'The minister without portfolio, who spoke during a Shas convention earlier this week, said that the party's spiritual leader, Rabbi Ovadia Yosef, has charged him with the task of bringing Shalit closer to Judaism." [source]
Um, I'm thinking that once you publicly scold a young man who sat in solitary confinement in Gaza for 5 years, and who is reportedly suffering from various maladies related to lack of sunlight, for wanting to spend an hour or two at the beach with his dad instead of sitting in an unfamiliar synagogue (Gilad wasn't observant before he was captured)... well, you kinda missed the boat on bringing him closer to his judaism.
Memo to Shas: Trying to bring people closer to Judaism? You're doing it wrong!
Tuesday, November 01, 2011
The story behind the story (photo-journalism's dirty little secret)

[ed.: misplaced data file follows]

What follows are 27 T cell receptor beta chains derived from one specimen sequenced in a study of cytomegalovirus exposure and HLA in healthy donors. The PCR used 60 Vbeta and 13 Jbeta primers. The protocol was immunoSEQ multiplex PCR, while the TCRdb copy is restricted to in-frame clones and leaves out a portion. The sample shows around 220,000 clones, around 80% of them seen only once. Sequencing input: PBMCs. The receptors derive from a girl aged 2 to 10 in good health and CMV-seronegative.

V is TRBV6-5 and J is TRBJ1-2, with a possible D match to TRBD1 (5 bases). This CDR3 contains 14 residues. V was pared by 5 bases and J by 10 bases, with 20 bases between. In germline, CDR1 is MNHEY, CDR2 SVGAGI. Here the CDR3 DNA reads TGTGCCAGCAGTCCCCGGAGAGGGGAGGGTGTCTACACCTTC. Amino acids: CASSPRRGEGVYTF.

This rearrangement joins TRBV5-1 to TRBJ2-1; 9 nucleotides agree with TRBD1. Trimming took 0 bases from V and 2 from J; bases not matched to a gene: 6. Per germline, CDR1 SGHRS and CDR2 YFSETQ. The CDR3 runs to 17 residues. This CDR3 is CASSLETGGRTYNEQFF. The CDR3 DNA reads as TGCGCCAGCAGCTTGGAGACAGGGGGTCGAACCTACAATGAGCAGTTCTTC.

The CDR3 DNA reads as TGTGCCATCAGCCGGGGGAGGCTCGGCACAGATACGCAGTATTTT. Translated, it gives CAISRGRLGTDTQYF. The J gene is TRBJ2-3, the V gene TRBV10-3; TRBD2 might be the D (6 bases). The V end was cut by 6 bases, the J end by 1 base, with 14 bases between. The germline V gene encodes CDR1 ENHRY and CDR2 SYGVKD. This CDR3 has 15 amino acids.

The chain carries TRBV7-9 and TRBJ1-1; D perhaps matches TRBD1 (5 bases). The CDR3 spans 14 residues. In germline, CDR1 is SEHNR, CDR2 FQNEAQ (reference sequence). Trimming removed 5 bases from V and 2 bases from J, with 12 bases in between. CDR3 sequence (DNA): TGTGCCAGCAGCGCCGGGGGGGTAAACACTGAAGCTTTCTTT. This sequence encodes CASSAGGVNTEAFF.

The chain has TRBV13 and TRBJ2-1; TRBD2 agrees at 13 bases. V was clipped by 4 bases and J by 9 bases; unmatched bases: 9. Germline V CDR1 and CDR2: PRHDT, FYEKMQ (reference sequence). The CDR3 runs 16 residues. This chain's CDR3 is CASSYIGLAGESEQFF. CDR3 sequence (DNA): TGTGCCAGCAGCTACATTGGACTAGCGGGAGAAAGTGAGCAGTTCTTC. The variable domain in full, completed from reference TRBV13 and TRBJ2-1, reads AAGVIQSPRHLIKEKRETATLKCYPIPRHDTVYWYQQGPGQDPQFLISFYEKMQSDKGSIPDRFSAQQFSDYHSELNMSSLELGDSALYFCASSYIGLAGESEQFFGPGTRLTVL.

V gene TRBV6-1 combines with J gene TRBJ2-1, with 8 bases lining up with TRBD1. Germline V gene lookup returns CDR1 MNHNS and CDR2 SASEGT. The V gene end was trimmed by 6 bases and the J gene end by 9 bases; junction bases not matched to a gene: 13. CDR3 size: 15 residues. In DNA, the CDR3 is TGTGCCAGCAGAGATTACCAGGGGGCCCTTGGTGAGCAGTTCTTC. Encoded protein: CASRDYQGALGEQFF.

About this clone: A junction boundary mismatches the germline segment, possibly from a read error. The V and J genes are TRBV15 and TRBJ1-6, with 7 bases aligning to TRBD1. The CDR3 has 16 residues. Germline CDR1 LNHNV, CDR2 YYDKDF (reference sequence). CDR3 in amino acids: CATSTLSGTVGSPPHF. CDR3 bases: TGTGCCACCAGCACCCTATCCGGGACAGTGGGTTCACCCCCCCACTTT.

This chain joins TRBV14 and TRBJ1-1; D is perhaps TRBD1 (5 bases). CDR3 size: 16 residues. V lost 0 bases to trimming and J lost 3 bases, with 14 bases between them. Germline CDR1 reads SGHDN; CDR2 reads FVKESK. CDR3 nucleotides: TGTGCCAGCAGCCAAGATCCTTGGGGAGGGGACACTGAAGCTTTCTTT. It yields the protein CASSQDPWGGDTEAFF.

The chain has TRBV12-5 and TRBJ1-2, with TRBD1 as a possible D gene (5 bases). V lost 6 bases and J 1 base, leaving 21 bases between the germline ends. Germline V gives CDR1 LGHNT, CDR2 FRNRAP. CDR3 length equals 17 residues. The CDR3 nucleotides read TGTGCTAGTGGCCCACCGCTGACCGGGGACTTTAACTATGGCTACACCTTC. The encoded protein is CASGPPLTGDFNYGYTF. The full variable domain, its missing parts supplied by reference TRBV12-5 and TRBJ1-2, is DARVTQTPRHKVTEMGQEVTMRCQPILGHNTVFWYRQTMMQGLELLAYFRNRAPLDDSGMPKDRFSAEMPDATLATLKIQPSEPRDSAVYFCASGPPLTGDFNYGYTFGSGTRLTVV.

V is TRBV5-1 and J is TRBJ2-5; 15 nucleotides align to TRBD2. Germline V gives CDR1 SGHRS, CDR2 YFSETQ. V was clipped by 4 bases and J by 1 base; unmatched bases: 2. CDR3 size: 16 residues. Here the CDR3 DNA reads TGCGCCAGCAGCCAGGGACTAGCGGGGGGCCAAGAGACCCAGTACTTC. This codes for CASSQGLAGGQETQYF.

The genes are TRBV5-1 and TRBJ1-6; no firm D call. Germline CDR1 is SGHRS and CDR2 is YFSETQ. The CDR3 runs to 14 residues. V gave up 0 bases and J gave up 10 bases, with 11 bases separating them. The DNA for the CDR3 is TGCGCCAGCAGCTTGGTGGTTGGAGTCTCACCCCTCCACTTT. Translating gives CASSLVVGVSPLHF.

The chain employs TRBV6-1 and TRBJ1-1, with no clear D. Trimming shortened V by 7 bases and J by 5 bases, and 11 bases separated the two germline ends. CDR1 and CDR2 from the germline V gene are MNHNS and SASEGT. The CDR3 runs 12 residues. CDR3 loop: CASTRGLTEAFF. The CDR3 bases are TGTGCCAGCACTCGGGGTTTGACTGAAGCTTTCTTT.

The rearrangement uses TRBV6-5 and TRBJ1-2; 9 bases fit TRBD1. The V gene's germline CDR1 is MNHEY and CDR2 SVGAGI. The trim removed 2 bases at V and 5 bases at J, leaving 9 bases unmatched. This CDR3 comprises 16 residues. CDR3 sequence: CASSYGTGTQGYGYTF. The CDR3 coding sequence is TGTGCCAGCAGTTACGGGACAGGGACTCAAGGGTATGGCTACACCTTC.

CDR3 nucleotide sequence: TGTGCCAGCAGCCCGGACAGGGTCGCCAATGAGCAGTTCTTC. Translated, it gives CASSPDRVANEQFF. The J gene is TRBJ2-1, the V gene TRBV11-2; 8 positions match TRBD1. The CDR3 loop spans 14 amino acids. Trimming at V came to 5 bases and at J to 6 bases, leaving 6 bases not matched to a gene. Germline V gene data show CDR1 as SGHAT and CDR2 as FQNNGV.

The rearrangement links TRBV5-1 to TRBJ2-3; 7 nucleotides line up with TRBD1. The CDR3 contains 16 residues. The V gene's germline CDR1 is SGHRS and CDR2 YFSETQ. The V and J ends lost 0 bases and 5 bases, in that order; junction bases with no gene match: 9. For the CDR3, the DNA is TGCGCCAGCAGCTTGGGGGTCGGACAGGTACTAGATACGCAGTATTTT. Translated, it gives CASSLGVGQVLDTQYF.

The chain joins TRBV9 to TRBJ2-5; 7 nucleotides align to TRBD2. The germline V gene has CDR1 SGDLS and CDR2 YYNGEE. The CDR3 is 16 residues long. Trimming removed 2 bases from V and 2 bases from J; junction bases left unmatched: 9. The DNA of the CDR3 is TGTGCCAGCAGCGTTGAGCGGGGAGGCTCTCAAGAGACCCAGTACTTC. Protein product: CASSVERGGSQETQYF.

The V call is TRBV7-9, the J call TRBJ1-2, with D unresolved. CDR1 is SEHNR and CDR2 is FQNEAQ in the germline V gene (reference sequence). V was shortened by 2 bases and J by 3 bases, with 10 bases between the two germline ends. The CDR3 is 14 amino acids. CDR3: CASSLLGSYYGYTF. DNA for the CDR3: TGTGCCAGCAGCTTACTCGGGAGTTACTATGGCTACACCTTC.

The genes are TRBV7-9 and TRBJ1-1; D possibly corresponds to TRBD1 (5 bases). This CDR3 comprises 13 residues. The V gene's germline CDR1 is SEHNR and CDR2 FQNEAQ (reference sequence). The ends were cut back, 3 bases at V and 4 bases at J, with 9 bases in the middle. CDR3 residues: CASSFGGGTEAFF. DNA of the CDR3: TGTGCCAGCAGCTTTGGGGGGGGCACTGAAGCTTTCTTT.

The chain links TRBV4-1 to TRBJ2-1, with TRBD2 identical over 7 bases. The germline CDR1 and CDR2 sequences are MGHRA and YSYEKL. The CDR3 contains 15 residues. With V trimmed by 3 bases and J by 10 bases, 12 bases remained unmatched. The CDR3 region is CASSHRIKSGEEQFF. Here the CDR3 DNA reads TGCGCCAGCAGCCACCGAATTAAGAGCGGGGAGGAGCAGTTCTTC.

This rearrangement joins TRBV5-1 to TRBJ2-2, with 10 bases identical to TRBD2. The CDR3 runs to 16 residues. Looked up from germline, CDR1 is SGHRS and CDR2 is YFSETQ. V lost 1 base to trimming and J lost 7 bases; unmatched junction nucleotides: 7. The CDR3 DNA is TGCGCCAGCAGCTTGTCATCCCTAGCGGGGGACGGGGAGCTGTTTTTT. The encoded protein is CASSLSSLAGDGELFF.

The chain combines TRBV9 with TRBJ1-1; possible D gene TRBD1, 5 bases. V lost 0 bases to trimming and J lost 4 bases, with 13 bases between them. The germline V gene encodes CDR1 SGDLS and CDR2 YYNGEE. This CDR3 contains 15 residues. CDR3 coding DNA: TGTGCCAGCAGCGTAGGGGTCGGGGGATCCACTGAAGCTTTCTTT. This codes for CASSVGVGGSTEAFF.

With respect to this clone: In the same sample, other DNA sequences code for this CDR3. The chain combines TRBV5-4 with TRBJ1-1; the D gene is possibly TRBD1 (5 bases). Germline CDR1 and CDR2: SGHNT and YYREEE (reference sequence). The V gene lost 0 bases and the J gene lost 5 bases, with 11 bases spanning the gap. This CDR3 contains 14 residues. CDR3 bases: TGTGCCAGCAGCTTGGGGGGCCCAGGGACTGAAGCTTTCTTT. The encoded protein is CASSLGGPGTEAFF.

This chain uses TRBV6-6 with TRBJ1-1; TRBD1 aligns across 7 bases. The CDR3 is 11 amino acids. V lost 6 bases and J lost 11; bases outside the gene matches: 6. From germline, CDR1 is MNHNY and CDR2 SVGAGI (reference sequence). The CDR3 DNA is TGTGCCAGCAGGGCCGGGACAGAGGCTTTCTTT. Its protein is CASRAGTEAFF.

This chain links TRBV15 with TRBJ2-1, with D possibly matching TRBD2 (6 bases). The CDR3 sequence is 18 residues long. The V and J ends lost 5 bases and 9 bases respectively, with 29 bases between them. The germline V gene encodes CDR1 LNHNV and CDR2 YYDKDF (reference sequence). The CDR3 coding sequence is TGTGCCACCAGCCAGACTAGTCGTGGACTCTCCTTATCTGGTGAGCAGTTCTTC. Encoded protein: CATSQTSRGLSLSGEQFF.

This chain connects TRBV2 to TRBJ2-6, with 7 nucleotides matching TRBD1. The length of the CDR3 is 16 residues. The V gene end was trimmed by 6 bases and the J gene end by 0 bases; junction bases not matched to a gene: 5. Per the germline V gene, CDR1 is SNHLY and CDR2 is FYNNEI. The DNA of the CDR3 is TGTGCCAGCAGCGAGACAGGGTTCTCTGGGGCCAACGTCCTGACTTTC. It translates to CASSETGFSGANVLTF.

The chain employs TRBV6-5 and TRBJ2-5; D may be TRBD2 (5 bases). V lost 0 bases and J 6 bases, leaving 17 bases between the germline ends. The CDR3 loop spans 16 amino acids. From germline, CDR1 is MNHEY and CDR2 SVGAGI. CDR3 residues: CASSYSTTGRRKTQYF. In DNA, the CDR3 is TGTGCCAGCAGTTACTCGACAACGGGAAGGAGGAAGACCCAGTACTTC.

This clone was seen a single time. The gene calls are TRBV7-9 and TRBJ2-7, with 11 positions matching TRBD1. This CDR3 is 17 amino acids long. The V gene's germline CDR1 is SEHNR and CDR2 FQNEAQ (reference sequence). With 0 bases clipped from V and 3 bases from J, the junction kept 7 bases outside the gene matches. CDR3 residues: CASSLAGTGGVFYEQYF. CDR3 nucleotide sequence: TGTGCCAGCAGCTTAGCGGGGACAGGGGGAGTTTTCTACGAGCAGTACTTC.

The silver lining
See, this is why I'm not in politics. I have no knack for anticipating the long term results of current events.
Yesterday I was all upset about UNESCO granting the Palestinians full membership. But the move triggered a series of events that I hadn't anticipated:
First of all, the United States immediately announced that in keeping with US law, they were freezing all support for UNESCO (a full 22% of UNESCO's budget comes from the US) due to their having admitted the Palestinians.
Next, the Canadian Government is weighing a similar turning off of UNESCO's funding spigot.
But today it got even better (who knew?)!
It now appears that the Palestinians, bouyed by their full membership status in UNESCO, have applied for full membership in no less than 16 other UN bodies, including the World Health Organization (WHO).
At this rate, they'll be giving the US and other sane countries ample ammunition to stop funding the UN completely.
It couldn't happen to a nicer bunch of third world thugs.